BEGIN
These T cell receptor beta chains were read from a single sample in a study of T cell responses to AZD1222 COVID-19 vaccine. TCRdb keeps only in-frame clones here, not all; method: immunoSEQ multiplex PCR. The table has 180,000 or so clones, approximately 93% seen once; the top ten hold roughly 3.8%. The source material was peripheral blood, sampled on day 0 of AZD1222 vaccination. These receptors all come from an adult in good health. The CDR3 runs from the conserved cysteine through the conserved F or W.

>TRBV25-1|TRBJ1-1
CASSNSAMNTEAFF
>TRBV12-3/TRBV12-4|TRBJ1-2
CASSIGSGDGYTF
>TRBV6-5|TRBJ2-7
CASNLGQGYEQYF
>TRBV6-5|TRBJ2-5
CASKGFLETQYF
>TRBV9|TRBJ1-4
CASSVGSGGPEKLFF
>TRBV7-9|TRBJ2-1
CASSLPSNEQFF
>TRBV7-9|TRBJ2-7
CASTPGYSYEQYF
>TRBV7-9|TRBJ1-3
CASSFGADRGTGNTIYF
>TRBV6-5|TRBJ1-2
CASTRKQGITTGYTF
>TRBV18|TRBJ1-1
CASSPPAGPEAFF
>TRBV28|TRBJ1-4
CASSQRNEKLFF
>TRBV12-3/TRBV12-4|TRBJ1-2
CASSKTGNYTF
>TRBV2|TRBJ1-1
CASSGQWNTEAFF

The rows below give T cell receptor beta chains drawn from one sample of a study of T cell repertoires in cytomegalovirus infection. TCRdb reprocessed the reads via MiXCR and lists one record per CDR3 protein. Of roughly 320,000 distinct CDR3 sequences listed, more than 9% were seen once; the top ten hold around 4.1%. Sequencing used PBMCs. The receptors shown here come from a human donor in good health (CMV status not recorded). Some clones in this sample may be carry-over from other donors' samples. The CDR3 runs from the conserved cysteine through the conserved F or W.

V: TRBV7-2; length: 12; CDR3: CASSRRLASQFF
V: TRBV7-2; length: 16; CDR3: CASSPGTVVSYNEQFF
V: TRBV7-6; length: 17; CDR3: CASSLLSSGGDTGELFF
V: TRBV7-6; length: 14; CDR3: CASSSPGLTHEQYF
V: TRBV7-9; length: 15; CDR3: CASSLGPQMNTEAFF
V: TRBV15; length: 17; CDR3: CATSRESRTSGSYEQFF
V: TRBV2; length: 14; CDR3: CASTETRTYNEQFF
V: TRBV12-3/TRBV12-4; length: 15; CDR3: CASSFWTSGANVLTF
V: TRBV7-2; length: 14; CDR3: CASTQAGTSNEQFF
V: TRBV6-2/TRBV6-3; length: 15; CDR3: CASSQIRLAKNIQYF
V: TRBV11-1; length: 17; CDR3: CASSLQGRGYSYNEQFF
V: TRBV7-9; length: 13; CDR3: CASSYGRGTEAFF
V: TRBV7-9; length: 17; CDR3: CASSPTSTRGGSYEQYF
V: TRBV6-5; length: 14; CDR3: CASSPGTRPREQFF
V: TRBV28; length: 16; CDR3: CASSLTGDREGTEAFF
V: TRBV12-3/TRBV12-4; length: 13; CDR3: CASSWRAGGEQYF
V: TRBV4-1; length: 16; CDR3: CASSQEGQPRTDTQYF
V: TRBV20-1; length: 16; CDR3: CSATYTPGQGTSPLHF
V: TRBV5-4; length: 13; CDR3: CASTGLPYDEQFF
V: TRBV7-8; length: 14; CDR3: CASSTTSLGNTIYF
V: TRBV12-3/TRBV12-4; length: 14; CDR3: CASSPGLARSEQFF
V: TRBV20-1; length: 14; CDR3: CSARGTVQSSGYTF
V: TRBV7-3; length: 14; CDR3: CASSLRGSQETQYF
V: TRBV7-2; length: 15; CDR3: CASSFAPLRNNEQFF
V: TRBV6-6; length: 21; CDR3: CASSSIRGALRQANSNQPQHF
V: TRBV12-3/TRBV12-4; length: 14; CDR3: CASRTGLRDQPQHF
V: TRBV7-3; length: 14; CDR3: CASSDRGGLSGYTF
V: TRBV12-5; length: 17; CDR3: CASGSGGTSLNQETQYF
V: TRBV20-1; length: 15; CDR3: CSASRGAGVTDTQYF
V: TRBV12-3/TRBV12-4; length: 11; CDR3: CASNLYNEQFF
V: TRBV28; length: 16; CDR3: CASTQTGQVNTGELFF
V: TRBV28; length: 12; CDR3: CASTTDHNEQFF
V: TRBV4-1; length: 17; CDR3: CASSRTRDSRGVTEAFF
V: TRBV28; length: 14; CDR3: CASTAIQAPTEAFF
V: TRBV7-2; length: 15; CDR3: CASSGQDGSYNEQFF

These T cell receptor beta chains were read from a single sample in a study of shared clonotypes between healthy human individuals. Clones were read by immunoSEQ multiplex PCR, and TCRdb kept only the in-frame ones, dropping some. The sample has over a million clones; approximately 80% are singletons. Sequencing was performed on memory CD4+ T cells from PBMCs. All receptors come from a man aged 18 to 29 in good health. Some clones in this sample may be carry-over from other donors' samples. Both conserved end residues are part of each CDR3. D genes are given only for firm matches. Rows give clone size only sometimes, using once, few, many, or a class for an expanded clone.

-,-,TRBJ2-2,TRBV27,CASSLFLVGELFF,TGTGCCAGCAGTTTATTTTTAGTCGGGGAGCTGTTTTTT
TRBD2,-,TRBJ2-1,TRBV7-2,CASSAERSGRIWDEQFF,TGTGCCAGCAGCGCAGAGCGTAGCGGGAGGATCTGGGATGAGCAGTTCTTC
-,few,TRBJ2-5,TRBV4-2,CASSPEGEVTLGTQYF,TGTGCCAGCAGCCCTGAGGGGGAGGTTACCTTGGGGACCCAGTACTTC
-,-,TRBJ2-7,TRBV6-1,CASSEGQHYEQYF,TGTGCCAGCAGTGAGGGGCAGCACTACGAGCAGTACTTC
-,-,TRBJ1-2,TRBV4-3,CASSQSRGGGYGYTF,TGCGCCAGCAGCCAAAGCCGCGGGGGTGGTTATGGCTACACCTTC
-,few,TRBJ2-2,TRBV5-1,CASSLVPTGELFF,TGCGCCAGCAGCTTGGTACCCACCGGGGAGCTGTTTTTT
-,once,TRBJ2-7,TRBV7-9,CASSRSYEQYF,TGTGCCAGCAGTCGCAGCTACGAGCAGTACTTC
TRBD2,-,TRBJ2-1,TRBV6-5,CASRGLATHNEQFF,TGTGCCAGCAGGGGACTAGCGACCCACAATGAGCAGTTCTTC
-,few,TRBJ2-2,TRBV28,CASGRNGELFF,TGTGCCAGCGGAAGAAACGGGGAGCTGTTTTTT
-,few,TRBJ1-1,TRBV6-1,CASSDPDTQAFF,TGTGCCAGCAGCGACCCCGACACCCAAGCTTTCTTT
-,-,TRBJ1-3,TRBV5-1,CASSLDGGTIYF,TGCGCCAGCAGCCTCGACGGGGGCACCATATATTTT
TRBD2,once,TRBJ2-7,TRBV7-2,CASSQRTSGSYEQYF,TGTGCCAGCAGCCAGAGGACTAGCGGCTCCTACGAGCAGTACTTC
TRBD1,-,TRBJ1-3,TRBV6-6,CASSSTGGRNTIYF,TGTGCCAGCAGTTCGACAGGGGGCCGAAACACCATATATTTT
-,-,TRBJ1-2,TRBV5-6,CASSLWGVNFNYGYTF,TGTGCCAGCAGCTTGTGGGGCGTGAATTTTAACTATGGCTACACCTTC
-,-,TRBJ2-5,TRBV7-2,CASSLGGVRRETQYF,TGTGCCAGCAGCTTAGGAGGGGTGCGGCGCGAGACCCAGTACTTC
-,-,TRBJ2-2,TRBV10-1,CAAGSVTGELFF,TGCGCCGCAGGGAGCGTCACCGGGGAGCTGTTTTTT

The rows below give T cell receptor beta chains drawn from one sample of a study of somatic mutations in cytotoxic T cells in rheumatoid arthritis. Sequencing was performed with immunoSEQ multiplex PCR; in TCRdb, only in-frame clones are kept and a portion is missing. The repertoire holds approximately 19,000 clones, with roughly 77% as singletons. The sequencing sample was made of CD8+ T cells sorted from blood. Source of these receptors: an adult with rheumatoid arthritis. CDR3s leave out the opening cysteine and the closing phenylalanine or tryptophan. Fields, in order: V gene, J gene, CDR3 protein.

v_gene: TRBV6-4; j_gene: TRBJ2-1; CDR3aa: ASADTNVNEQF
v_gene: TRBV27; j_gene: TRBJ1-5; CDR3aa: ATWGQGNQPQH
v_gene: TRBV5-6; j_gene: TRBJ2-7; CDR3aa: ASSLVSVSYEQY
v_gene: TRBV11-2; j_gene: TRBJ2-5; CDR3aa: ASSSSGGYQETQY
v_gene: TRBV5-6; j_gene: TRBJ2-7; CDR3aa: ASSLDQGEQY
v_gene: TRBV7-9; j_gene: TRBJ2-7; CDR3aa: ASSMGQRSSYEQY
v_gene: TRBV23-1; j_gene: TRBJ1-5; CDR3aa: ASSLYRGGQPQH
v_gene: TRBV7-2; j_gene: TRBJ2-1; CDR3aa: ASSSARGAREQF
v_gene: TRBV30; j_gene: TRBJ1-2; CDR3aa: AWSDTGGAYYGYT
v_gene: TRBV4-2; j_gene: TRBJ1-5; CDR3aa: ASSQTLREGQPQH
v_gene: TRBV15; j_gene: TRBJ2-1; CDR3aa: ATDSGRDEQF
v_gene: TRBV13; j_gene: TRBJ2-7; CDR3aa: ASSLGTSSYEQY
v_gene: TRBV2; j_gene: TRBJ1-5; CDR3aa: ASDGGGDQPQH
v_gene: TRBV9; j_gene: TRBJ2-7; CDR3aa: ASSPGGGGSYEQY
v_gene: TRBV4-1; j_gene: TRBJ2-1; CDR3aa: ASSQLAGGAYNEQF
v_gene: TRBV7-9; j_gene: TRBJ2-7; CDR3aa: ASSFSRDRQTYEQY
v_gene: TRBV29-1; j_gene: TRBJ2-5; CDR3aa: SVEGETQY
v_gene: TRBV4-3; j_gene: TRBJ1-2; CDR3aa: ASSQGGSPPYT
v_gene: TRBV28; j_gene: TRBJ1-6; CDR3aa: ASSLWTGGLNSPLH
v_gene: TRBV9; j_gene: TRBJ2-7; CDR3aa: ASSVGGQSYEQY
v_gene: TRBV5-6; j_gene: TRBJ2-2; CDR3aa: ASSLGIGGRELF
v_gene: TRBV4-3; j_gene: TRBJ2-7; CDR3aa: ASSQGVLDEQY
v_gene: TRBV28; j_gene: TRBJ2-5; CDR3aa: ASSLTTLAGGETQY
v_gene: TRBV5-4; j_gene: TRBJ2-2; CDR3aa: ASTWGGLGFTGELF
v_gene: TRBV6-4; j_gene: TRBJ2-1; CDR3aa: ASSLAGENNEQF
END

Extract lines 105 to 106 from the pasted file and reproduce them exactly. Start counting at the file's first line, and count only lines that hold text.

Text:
v_gene: TRBV5-4; j_gene: TRBJ2-2; CDR3aa: ASTWGGLGFTGELF
v_gene: TRBV6-4; j_gene: TRBJ2-1; CDR3aa: ASSLAGENNEQF